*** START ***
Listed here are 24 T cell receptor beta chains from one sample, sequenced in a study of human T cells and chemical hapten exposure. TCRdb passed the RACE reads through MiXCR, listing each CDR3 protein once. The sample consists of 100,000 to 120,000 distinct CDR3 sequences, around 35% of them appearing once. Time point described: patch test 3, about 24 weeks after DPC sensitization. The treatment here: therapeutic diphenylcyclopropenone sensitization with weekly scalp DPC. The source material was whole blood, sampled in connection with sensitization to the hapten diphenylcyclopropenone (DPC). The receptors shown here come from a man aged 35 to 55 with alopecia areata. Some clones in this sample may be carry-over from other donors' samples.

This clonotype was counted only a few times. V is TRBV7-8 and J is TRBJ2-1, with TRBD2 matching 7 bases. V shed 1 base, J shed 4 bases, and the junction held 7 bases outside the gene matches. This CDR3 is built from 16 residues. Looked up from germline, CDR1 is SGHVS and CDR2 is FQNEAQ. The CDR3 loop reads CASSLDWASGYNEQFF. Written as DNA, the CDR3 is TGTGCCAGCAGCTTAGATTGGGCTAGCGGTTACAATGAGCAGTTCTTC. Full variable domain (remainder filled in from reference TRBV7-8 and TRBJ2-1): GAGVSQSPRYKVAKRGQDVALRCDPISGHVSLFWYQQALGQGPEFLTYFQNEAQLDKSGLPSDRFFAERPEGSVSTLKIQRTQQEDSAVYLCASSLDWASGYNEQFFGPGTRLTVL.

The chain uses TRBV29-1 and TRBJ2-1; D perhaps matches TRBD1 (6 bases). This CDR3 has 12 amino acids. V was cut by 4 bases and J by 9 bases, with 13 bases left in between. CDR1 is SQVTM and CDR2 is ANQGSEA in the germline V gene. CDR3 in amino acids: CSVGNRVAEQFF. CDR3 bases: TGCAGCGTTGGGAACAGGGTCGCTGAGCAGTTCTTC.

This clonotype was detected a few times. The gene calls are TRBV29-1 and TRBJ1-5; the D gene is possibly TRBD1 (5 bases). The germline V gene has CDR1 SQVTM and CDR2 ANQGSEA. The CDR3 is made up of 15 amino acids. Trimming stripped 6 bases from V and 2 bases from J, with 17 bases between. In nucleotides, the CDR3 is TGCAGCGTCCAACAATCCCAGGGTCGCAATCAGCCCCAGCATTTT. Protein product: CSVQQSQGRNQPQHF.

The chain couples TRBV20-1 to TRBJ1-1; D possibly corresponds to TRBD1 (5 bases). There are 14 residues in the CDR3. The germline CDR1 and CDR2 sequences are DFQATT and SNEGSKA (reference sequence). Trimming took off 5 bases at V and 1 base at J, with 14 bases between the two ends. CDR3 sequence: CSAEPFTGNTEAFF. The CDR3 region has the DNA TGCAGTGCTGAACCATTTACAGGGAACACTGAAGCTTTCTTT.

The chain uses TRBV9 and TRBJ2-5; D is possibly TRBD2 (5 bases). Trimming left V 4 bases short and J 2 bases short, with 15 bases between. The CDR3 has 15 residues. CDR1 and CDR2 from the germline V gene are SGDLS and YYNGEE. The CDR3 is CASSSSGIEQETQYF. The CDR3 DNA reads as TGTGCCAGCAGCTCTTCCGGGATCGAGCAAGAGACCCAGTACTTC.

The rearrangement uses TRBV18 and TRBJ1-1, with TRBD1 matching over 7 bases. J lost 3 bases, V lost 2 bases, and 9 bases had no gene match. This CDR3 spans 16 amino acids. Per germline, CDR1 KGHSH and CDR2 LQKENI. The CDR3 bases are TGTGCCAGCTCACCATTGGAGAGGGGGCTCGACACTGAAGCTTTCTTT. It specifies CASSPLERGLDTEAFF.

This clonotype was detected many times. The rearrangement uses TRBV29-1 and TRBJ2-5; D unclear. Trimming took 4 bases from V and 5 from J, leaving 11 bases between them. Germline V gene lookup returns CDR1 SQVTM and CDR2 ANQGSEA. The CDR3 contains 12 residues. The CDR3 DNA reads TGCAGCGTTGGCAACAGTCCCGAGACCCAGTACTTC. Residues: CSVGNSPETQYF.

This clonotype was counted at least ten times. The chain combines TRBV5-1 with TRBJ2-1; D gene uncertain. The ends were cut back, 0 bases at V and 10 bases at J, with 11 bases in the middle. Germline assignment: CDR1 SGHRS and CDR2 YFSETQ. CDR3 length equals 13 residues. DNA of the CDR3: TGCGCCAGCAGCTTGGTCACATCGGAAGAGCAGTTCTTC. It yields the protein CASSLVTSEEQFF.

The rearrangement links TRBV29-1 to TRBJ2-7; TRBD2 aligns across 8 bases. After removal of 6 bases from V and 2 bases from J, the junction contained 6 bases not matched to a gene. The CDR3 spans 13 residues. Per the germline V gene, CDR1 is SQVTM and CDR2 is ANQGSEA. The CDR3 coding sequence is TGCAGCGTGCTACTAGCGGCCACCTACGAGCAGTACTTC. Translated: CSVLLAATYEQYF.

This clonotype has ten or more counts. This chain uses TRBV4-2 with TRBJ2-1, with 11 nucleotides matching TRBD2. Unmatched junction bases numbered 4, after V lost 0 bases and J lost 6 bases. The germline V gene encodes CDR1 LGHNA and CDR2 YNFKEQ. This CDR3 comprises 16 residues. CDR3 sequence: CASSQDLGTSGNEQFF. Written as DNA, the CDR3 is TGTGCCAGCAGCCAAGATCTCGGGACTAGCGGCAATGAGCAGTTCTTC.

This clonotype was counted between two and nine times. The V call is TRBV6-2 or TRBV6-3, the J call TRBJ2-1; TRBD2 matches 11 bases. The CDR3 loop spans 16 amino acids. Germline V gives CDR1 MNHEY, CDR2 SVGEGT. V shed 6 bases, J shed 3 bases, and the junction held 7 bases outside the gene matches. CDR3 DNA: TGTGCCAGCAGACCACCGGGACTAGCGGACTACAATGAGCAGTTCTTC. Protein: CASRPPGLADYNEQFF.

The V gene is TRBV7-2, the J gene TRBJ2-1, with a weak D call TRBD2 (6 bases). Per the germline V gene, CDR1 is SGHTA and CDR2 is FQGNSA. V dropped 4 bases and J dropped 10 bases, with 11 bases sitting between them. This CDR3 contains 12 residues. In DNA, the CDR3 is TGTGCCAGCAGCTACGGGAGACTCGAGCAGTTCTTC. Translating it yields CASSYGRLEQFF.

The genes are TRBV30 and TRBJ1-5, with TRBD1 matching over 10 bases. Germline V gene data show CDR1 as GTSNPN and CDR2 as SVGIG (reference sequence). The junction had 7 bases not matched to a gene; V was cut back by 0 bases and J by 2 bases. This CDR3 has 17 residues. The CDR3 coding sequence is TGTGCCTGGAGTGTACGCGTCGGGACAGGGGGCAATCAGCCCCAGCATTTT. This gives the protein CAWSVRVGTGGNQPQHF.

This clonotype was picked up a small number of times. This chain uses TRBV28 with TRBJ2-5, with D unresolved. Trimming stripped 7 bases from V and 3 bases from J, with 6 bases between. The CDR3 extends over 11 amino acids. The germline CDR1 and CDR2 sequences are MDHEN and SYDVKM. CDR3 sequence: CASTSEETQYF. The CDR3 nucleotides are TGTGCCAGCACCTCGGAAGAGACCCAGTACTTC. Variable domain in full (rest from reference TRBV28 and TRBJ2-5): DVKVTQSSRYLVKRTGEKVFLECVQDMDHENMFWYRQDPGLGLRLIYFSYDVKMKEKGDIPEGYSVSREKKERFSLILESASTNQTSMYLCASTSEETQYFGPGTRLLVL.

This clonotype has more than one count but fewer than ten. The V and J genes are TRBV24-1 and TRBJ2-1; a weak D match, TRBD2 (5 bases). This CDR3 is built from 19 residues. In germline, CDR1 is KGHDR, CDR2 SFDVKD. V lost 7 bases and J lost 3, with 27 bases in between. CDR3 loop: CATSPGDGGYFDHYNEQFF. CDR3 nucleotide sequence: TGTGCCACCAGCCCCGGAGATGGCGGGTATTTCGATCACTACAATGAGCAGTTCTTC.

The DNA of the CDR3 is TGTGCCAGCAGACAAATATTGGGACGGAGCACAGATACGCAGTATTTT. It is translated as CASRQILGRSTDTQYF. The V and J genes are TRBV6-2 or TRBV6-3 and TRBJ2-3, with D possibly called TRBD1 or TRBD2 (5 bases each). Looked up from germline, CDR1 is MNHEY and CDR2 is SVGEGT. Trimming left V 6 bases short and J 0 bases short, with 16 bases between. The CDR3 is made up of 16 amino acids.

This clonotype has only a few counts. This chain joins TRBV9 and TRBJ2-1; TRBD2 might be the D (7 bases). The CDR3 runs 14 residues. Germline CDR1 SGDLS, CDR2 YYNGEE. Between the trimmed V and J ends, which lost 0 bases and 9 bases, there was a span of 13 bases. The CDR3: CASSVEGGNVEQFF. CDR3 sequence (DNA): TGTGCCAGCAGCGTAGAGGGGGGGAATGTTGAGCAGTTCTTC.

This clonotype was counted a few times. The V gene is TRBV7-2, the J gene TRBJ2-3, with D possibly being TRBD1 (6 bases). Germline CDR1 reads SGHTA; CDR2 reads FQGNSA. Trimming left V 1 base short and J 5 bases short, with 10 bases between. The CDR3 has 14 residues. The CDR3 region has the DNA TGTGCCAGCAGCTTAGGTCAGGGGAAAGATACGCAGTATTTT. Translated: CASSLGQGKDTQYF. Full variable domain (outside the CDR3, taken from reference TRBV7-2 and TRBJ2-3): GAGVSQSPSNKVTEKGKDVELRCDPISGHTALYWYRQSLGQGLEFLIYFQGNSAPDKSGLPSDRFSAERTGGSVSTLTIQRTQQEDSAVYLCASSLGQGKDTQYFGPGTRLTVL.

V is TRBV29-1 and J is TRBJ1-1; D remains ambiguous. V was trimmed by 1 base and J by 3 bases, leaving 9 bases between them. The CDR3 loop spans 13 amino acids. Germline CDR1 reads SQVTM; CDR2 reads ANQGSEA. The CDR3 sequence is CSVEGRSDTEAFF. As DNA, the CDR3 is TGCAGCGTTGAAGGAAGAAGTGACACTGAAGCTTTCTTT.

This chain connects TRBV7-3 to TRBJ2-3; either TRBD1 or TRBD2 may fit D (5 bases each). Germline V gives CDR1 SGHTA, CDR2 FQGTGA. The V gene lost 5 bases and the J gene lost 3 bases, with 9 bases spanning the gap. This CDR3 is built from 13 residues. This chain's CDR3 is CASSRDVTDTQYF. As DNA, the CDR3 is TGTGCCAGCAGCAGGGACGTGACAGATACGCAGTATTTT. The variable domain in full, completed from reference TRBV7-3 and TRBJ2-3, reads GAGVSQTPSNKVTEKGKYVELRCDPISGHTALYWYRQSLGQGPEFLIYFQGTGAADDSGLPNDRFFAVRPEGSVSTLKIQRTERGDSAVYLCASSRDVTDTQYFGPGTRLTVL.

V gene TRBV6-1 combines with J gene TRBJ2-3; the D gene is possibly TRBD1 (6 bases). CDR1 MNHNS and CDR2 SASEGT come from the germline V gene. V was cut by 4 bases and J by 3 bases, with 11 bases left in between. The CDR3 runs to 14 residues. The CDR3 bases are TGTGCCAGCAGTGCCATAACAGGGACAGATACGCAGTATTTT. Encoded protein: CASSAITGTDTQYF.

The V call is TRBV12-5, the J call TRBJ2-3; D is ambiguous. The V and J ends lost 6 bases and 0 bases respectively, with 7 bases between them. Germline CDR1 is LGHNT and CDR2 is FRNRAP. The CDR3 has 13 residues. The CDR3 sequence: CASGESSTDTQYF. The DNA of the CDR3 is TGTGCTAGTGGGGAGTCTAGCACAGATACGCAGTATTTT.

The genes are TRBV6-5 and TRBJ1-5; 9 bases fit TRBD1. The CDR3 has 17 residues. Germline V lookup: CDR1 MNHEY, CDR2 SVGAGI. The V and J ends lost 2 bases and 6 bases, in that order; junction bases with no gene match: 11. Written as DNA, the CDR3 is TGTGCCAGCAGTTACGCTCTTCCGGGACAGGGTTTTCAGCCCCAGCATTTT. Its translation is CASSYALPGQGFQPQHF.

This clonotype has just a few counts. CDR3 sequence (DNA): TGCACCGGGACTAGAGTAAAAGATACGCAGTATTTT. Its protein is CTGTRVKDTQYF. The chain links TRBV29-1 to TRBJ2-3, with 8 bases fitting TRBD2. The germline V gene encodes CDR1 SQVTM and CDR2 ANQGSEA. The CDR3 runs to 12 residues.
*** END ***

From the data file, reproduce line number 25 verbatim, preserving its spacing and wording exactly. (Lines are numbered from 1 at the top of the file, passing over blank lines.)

This clonotype has just a few counts. CDR3 sequence (DNA): TGCACCGGGACTAGAGTAAAAGATACGCAGTATTTT. Its protein is CTGTRVKDTQYF. The chain links TRBV29-1 to TRBJ2-3, with 8 bases fitting TRBD2. The germline V gene encodes CDR1 SQVTM and CDR2 ANQGSEA. The CDR3 runs to 12 residues.